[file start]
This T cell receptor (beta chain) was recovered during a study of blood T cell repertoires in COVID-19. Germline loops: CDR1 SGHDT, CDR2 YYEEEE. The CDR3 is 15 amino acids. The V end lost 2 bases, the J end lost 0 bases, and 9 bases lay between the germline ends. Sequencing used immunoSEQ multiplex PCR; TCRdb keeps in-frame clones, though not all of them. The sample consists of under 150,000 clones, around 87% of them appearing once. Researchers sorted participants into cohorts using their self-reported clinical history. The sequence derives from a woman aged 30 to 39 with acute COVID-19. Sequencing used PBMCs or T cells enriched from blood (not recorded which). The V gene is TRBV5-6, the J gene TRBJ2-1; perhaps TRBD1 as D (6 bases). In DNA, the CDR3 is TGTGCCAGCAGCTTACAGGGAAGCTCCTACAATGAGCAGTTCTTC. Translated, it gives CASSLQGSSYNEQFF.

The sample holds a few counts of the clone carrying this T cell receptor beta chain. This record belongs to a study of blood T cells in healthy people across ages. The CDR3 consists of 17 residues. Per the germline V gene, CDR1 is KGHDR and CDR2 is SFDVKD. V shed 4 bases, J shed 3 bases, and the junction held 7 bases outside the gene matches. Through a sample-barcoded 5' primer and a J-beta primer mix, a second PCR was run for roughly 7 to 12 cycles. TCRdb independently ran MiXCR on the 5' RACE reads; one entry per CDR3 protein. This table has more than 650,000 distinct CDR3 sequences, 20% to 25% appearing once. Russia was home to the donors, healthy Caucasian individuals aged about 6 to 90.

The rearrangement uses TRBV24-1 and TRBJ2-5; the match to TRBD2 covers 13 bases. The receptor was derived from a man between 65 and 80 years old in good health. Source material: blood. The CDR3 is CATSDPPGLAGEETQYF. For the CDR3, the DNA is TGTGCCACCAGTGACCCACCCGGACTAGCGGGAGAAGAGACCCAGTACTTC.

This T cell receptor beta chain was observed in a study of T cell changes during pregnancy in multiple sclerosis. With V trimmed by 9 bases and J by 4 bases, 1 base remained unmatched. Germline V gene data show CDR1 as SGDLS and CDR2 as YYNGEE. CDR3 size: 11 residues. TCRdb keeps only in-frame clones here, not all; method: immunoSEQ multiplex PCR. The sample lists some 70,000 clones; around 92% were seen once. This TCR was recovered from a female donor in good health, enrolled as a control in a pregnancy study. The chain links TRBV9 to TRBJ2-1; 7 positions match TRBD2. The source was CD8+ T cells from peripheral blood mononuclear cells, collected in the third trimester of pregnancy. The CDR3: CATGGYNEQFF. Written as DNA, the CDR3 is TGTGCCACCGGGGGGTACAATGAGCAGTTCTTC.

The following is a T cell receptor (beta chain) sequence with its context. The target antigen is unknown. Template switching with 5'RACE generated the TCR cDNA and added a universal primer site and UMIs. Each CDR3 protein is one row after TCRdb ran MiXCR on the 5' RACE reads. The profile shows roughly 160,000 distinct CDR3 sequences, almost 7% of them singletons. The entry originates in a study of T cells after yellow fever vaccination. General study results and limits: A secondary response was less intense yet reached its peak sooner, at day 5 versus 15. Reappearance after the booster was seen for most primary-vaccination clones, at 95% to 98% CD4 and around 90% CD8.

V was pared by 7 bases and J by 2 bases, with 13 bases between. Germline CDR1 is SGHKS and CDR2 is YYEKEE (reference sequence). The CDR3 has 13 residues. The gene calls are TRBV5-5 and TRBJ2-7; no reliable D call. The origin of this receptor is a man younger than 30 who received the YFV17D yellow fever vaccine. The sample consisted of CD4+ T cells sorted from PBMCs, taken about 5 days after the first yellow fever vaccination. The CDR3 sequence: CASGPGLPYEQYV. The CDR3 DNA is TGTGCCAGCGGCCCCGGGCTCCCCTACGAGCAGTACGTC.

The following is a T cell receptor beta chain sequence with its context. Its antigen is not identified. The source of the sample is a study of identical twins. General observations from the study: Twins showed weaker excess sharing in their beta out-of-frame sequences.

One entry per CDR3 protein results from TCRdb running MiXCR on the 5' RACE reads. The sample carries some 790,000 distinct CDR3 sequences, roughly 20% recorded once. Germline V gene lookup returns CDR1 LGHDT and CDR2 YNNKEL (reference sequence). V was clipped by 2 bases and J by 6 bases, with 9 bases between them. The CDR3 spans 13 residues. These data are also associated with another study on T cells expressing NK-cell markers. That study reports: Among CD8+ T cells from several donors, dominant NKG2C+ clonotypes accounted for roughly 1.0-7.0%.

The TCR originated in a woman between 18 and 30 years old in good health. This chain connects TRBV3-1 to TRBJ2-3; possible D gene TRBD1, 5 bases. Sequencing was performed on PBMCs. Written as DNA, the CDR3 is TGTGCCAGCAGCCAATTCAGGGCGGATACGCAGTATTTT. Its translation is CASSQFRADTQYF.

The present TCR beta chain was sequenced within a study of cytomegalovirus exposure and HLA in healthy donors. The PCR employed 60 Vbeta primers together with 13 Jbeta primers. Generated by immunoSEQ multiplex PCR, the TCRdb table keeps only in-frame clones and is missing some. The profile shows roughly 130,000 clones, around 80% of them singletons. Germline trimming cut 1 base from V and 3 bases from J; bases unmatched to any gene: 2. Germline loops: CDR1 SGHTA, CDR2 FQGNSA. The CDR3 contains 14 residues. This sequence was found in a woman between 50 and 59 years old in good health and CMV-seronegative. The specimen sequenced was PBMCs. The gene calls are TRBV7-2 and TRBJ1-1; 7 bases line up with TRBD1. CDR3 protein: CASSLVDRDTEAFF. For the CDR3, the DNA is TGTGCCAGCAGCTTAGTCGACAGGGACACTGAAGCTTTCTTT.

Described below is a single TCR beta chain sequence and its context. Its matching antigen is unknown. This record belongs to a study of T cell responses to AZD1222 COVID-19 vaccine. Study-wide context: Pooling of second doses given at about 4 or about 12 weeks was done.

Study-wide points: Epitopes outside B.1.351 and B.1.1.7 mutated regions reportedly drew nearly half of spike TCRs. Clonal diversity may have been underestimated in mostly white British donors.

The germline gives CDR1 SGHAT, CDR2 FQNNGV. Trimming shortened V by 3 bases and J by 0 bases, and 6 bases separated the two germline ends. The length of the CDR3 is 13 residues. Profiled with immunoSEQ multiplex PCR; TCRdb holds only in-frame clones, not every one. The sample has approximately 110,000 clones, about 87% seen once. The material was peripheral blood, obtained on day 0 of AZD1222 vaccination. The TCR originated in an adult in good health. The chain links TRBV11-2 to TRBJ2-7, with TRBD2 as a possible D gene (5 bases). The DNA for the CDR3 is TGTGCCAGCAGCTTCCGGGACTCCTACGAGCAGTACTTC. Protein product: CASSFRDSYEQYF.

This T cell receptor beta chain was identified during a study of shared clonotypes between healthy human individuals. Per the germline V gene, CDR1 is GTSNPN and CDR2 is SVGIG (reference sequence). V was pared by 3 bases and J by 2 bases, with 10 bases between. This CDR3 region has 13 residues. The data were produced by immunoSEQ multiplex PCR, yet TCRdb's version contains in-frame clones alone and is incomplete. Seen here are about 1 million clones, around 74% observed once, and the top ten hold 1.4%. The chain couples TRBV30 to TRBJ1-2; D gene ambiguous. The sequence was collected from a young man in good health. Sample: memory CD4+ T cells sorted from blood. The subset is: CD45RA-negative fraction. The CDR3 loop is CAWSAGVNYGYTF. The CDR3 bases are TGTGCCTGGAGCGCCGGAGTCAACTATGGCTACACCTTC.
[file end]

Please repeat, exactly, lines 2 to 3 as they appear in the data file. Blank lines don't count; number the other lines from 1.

The sample holds a few counts of the clone carrying this T cell receptor beta chain. This record belongs to a study of blood T cells in healthy people across ages. The CDR3 consists of 17 residues. Per the germline V gene, CDR1 is KGHDR and CDR2 is SFDVKD. V shed 4 bases, J shed 3 bases, and the junction held 7 bases outside the gene matches. Through a sample-barcoded 5' primer and a J-beta primer mix, a second PCR was run for roughly 7 to 12 cycles. TCRdb independently ran MiXCR on the 5' RACE reads; one entry per CDR3 protein. This table has more than 650,000 distinct CDR3 sequences, 20% to 25% appearing once. Russia was home to the donors, healthy Caucasian individuals aged about 6 to 90.

The rearrangement uses TRBV24-1 and TRBJ2-5; the match to TRBD2 covers 13 bases. The receptor was derived from a man between 65 and 80 years old in good health. Source material: blood. The CDR3 is CATSDPPGLAGEETQYF. For the CDR3, the DNA is TGTGCCACCAGTGACCCACCCGGACTAGCGGGAGAAGAGACCCAGTACTTC.